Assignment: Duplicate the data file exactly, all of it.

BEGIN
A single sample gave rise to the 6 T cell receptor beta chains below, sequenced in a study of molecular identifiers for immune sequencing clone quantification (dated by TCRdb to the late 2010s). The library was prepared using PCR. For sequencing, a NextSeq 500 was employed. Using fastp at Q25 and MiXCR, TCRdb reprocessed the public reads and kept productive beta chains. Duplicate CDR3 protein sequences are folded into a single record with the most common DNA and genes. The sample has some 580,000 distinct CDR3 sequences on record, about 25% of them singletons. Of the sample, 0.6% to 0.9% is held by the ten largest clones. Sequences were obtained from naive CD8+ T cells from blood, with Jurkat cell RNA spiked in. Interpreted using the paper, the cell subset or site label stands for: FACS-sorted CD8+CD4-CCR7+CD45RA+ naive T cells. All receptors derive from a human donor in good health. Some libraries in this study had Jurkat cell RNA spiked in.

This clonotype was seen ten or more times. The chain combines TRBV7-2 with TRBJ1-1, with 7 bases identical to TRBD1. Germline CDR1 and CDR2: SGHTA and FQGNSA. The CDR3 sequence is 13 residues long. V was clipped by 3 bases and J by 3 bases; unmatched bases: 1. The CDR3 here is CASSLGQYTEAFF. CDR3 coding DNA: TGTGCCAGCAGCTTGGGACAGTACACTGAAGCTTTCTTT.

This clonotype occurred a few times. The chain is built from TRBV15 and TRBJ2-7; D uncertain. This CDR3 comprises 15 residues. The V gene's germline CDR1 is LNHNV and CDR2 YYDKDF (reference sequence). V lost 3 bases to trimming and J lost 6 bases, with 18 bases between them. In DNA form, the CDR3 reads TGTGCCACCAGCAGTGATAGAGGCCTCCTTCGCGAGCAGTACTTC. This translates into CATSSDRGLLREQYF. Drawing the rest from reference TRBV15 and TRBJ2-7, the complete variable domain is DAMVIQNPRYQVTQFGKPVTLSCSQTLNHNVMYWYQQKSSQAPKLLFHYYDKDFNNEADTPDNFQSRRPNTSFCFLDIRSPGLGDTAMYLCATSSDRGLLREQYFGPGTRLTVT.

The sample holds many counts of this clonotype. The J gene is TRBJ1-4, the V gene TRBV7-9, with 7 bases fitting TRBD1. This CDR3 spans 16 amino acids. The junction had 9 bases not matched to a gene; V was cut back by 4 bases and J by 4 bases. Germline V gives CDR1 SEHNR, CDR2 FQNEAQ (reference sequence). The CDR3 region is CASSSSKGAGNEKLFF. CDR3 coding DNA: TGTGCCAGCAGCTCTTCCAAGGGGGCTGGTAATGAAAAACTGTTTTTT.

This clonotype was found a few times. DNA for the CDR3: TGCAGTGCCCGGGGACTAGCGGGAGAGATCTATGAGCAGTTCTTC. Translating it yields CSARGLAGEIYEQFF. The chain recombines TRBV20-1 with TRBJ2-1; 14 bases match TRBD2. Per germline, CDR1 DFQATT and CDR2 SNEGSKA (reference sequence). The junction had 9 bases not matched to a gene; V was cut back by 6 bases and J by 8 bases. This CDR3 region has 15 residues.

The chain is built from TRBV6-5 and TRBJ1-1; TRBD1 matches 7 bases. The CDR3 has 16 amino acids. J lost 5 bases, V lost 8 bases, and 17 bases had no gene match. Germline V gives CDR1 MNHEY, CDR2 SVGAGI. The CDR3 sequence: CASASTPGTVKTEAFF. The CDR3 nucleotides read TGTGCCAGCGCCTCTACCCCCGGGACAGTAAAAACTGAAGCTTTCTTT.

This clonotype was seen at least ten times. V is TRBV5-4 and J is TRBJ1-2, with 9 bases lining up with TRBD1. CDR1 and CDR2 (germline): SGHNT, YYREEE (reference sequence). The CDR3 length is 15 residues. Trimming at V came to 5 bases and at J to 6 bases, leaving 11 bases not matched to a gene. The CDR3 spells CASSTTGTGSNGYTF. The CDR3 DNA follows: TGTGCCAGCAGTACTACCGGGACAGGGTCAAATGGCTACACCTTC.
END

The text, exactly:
A single sample gave rise to the 6 T cell receptor beta chains below, sequenced in a study of molecular identifiers for immune sequencing clone quantification (dated by TCRdb to the late 2010s). The library was prepared using PCR. For sequencing, a NextSeq 500 was employed. Using fastp at Q25 and MiXCR, TCRdb reprocessed the public reads and kept productive beta chains. Duplicate CDR3 protein sequences are folded into a single record with the most common DNA and genes. The sample has some 580,000 distinct CDR3 sequences on record, about 25% of them singletons. Of the sample, 0.6% to 0.9% is held by the ten largest clones. Sequences were obtained from naive CD8+ T cells from blood, with Jurkat cell RNA spiked in. Interpreted using the paper, the cell subset or site label stands for: FACS-sorted CD8+CD4-CCR7+CD45RA+ naive T cells. All receptors derive from a human donor in good health. Some libraries in this study had Jurkat cell RNA spiked in.

This clonotype was seen ten or more times. The chain combines TRBV7-2 with TRBJ1-1, with 7 bases identical to TRBD1. Germline CDR1 and CDR2: SGHTA and FQGNSA. The CDR3 sequence is 13 residues long. V was clipped by 3 bases and J by 3 bases; unmatched bases: 1. The CDR3 here is CASSLGQYTEAFF. CDR3 coding DNA: TGTGCCAGCAGCTTGGGACAGTACACTGAAGCTTTCTTT.

This clonotype occurred a few times. The chain is built from TRBV15 and TRBJ2-7; D uncertain. This CDR3 comprises 15 residues. The V gene's germline CDR1 is LNHNV and CDR2 YYDKDF (reference sequence). V lost 3 bases to trimming and J lost 6 bases, with 18 bases between them. In DNA form, the CDR3 reads TGTGCCACCAGCAGTGATAGAGGCCTCCTTCGCGAGCAGTACTTC. This translates into CATSSDRGLLREQYF. Drawing the rest from reference TRBV15 and TRBJ2-7, the complete variable domain is DAMVIQNPRYQVTQFGKPVTLSCSQTLNHNVMYWYQQKSSQAPKLLFHYYDKDFNNEADTPDNFQSRRPNTSFCFLDIRSPGLGDTAMYLCATSSDRGLLREQYFGPGTRLTVT.

The sample holds many counts of this clonotype. The J gene is TRBJ1-4, the V gene TRBV7-9, with 7 bases fitting TRBD1. This CDR3 spans 16 amino acids. The junction had 9 bases not matched to a gene; V was cut back by 4 bases and J by 4 bases. Germline V gives CDR1 SEHNR, CDR2 FQNEAQ (reference sequence). The CDR3 region is CASSSSKGAGNEKLFF. CDR3 coding DNA: TGTGCCAGCAGCTCTTCCAAGGGGGCTGGTAATGAAAAACTGTTTTTT.

This clonotype was found a few times. DNA for the CDR3: TGCAGTGCCCGGGGACTAGCGGGAGAGATCTATGAGCAGTTCTTC. Translating it yields CSARGLAGEIYEQFF. The chain recombines TRBV20-1 with TRBJ2-1; 14 bases match TRBD2. Per germline, CDR1 DFQATT and CDR2 SNEGSKA (reference sequence). The junction had 9 bases not matched to a gene; V was cut back by 6 bases and J by 8 bases. This CDR3 region has 15 residues.

The chain is built from TRBV6-5 and TRBJ1-1; TRBD1 matches 7 bases. The CDR3 has 16 amino acids. J lost 5 bases, V lost 8 bases, and 17 bases had no gene match. Germline V gives CDR1 MNHEY, CDR2 SVGAGI. The CDR3 sequence: CASASTPGTVKTEAFF. The CDR3 nucleotides read TGTGCCAGCGCCTCTACCCCCGGGACAGTAAAAACTGAAGCTTTCTTT.

This clonotype was seen at least ten times. V is TRBV5-4 and J is TRBJ1-2, with 9 bases lining up with TRBD1. CDR1 and CDR2 (germline): SGHNT, YYREEE (reference sequence). The CDR3 length is 15 residues. Trimming at V came to 5 bases and at J to 6 bases, leaving 11 bases not matched to a gene. The CDR3 spells CASSTTGTGSNGYTF. The CDR3 DNA follows: TGTGCCAGCAGTACTACCGGGACAGGGTCAAATGGCTACACCTTC.